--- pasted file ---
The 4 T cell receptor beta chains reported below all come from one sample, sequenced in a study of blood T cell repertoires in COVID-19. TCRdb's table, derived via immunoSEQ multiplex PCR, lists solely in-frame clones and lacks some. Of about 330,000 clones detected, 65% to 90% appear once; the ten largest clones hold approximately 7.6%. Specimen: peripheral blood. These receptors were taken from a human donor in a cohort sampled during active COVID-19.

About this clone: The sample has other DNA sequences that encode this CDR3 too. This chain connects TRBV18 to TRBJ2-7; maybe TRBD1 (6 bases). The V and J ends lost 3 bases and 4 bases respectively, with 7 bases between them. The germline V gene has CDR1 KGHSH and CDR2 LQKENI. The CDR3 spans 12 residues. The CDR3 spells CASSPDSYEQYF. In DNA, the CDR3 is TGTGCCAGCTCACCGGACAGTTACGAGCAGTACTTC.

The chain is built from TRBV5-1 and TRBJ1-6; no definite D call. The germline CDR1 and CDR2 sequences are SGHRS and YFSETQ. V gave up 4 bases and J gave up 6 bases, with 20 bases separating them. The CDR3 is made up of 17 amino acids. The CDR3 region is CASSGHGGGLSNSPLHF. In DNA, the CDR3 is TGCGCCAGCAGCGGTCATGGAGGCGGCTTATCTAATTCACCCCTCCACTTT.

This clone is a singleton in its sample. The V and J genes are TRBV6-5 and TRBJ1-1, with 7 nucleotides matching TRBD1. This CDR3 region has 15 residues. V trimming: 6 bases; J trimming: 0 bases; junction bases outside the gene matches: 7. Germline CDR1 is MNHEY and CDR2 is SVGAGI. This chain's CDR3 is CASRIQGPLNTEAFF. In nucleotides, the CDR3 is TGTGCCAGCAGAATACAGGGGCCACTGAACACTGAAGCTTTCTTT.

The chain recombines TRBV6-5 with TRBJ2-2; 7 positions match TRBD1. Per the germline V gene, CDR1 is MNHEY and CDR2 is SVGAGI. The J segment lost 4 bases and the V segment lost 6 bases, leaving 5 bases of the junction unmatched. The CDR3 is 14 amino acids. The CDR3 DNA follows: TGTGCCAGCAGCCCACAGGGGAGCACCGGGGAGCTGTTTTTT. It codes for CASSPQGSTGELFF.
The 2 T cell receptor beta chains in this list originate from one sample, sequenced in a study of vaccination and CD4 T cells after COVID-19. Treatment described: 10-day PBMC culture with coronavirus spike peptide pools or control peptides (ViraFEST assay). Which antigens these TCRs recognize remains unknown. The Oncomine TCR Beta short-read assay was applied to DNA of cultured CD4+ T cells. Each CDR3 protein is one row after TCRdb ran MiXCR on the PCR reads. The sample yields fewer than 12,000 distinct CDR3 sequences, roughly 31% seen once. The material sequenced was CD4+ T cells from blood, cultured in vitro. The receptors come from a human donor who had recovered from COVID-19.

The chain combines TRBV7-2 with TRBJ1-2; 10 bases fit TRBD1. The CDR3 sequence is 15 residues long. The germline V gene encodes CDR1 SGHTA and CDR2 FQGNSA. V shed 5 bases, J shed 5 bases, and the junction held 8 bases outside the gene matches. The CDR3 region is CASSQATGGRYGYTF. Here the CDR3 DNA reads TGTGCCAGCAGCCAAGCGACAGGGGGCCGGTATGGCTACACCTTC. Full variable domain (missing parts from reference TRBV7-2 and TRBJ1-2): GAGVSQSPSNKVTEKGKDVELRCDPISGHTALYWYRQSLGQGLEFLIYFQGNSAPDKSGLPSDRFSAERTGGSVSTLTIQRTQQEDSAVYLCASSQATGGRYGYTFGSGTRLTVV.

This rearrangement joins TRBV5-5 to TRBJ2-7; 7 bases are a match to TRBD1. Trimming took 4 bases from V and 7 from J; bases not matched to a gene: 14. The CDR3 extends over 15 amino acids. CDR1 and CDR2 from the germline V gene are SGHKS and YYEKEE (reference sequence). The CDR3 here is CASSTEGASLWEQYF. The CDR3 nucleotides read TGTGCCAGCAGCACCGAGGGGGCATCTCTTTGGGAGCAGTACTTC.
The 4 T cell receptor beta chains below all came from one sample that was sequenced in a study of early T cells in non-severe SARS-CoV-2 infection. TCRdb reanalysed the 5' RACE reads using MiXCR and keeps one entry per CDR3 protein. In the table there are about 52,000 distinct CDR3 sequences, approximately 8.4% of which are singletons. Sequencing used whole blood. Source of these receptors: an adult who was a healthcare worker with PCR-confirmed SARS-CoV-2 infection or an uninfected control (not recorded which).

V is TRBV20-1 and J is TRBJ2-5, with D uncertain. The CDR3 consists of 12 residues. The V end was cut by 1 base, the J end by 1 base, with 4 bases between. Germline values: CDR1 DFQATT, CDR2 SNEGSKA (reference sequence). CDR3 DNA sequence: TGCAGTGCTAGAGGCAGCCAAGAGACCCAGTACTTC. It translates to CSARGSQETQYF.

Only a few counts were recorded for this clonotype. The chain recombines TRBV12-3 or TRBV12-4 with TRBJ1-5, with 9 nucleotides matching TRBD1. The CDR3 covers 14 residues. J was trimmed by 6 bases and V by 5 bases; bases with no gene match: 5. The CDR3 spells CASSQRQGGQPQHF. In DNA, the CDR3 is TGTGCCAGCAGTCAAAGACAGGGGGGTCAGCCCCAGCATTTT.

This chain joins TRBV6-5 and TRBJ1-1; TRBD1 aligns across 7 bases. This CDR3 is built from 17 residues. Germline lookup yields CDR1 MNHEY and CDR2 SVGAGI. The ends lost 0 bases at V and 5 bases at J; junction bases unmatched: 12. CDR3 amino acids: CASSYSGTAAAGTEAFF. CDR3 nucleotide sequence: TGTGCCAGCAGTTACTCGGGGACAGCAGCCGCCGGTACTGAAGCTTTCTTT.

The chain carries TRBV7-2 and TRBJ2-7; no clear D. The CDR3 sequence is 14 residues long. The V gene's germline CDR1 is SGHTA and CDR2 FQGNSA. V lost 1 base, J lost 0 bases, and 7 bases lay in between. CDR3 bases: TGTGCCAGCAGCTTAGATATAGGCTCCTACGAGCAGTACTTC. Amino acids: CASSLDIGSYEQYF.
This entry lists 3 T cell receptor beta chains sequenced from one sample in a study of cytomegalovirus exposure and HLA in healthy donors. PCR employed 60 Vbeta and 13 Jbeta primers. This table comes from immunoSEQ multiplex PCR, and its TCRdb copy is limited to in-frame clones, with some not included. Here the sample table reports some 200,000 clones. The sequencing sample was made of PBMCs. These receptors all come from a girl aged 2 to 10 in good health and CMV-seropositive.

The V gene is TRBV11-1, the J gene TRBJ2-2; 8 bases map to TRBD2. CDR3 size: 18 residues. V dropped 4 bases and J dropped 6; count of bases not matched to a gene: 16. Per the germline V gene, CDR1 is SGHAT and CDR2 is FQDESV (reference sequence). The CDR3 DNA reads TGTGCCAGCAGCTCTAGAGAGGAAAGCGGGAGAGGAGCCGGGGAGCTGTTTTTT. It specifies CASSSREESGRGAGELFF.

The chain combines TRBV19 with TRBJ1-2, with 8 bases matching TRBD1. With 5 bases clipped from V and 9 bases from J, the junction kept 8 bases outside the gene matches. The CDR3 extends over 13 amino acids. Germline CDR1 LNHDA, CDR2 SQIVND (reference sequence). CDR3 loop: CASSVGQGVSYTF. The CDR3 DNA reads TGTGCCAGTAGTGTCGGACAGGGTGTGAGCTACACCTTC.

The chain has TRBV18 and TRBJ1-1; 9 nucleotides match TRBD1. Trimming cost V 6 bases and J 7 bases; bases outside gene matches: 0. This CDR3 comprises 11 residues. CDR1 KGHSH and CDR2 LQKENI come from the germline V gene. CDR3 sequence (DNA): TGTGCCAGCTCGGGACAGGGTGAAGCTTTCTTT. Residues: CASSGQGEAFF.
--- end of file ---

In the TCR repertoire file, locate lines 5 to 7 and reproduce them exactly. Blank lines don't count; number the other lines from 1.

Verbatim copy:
The chain recombines TRBV6-5 with TRBJ2-2; 7 positions match TRBD1. Per the germline V gene, CDR1 is MNHEY and CDR2 is SVGAGI. The J segment lost 4 bases and the V segment lost 6 bases, leaving 5 bases of the junction unmatched. The CDR3 is 14 amino acids. The CDR3 DNA follows: TGTGCCAGCAGCCCACAGGGGAGCACCGGGGAGCTGTTTTTT. It codes for CASSPQGSTGELFF.
The 2 T cell receptor beta chains in this list originate from one sample, sequenced in a study of vaccination and CD4 T cells after COVID-19. Treatment described: 10-day PBMC culture with coronavirus spike peptide pools or control peptides (ViraFEST assay). Which antigens these TCRs recognize remains unknown. The Oncomine TCR Beta short-read assay was applied to DNA of cultured CD4+ T cells. Each CDR3 protein is one row after TCRdb ran MiXCR on the PCR reads. The sample yields fewer than 12,000 distinct CDR3 sequences, roughly 31% seen once. The material sequenced was CD4+ T cells from blood, cultured in vitro. The receptors come from a human donor who had recovered from COVID-19.

The chain combines TRBV7-2 with TRBJ1-2; 10 bases fit TRBD1. The CDR3 sequence is 15 residues long. The germline V gene encodes CDR1 SGHTA and CDR2 FQGNSA. V shed 5 bases, J shed 5 bases, and the junction held 8 bases outside the gene matches. The CDR3 region is CASSQATGGRYGYTF. Here the CDR3 DNA reads TGTGCCAGCAGCCAAGCGACAGGGGGCCGGTATGGCTACACCTTC. Full variable domain (missing parts from reference TRBV7-2 and TRBJ1-2): GAGVSQSPSNKVTEKGKDVELRCDPISGHTALYWYRQSLGQGLEFLIYFQGNSAPDKSGLPSDRFSAERTGGSVSTLTIQRTQQEDSAVYLCASSQATGGRYGYTFGSGTRLTVV.